“We are incredibly proud that New Jersey has been recognized by AFT as a leader in the nation for thinking ahead and working smart to create the best environment to support the preservation of farmland and the agricultural industry” said Agriculture Secretary Douglas H. Fisher. “This accomplishment would not have been possible without the strong commitment of everyone involved — from state, county and municipal governments and our land trust partners, to farmers and farmland owners, and of course, ultimately to the voters of New Jersey who have consistently voted their support for raising public funds needed to make farmland preservation a reality.”
“I, like Secretary Fisher, am so proud our efforts have been recognized at the national level” said Susan Payne, Executive Director of the SADC, “but this is no time to rest on our laurels. New Jersey farmers have new and evolving challenges facing them, from everchanging market demands to more volatile weather patterns associated with climate change. The task before us is to protect the best of New Jersey’s farmland and support farmers in sustaining the viability of their agricultural operations over the long term”.
“Farmers, land trusts, public officials at all levels and the people of New Jersey deserve tremendous credit for seeing that farms were being destroyed by poorly planned real estate development and taking action in multiple ways over decades to protect this land and keep farmers on it,” said David Haight, vice president of programs at American Farmland Trust. “But, the job is not done. The state has some of the most expensive farmland in America making it difficult for a new generation of farmers to find land, while more needs to be done to help farmers use regenerative practices on this land and increase resilience to climate change. We look forward to working with the State of New Jersey and our many partners to sustain their position as a national leader and push for innovative approaches for addressing these emerging needs.”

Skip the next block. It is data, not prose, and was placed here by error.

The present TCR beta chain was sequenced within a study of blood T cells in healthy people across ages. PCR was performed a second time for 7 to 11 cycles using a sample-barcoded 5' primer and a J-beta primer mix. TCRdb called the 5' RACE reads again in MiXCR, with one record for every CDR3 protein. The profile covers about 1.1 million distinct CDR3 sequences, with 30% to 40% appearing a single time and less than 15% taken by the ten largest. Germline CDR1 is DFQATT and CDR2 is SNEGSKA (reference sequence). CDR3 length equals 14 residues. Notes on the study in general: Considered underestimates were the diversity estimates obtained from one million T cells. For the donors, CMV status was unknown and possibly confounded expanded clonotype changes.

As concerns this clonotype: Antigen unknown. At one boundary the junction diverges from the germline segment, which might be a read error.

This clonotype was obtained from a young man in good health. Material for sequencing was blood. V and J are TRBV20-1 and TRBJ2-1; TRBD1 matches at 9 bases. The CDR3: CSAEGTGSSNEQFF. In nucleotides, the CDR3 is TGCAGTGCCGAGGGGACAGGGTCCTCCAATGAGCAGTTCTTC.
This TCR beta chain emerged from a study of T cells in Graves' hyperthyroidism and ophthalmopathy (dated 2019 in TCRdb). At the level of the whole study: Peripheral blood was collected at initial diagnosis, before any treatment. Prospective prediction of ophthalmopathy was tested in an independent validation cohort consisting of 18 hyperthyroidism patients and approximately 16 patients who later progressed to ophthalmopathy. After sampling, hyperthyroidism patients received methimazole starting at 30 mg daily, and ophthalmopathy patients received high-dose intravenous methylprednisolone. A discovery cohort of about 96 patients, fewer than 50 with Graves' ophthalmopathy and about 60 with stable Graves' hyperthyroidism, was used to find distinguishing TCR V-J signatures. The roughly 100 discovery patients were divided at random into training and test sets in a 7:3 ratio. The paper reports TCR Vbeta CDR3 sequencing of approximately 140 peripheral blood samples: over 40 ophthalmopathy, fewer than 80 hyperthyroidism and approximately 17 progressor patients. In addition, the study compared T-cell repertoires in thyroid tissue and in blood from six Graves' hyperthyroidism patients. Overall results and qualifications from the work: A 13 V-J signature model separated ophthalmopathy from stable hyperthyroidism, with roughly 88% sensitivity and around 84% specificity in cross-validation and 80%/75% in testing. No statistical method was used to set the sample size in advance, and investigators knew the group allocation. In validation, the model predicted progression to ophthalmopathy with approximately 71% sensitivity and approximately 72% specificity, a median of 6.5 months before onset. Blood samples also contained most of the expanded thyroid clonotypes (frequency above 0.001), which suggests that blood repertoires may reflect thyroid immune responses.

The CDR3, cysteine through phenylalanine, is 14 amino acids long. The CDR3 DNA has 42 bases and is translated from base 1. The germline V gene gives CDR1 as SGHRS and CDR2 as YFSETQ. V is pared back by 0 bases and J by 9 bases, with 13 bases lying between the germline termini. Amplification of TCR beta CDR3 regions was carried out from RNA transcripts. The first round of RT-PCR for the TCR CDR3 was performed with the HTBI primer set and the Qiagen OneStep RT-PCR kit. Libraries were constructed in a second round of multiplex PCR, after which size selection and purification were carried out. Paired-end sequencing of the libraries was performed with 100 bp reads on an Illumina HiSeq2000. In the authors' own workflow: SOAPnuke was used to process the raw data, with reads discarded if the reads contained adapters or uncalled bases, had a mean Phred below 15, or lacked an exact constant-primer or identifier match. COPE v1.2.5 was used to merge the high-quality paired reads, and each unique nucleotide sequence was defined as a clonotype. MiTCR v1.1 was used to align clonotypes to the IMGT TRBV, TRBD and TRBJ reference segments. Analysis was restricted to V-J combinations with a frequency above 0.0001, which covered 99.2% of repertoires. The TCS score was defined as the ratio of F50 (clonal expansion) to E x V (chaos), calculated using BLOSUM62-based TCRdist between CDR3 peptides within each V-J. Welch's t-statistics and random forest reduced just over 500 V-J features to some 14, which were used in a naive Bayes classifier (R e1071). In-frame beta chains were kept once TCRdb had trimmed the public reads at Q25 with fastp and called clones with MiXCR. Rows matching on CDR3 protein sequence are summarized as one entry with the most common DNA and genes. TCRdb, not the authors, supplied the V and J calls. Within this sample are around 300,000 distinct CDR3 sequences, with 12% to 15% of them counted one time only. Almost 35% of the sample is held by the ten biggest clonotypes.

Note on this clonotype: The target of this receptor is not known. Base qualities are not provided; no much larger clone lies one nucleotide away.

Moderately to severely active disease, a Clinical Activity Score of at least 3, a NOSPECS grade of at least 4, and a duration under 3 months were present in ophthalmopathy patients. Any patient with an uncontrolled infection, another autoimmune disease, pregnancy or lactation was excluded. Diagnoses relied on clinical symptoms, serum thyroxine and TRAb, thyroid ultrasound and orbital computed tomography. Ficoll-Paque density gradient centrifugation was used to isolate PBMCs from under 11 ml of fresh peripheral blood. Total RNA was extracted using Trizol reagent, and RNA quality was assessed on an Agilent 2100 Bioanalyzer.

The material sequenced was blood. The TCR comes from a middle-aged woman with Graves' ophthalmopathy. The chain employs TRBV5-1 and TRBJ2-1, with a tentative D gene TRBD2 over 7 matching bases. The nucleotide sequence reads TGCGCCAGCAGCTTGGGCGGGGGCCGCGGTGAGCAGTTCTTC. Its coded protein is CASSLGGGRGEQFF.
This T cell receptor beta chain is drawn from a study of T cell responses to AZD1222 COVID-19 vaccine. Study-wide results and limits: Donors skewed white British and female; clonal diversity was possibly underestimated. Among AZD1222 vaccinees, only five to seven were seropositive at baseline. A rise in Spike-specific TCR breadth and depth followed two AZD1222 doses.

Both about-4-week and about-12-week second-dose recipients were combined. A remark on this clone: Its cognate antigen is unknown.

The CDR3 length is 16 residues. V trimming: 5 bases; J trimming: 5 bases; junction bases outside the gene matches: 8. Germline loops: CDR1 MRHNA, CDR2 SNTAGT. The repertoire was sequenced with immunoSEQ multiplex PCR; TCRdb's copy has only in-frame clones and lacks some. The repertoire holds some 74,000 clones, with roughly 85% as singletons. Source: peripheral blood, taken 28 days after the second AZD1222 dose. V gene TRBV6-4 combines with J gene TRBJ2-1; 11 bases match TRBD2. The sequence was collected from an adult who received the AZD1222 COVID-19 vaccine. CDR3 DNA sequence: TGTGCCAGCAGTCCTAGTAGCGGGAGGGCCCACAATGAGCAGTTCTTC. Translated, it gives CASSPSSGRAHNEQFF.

Secretary Fisher added that the SADC also administers other programs that were not highlighted in AFT’s report including grants that enable preserved farmland owners to improve the viability of their agricultural operations by implementing conservation practices, upgrading irrigation and drainage systems and installing deer fencing to protect their crops. In addition, the agency administers the State’s Right to Farm act which protects responsible farmers from unduly restrictive municipal and county regulations as well as from nuisance complaints from neighbors.
“We can, and must, strive to preserve the State’s farmland base, help farmers continue to be good stewards of the land, and create an environment where farm businesses can thrive now and, in the future” says Fisher. “AFT’s report shows we’re on the right track, but we must continue to forge ahead to remain a model of the best farmland protection practices for many years to come.”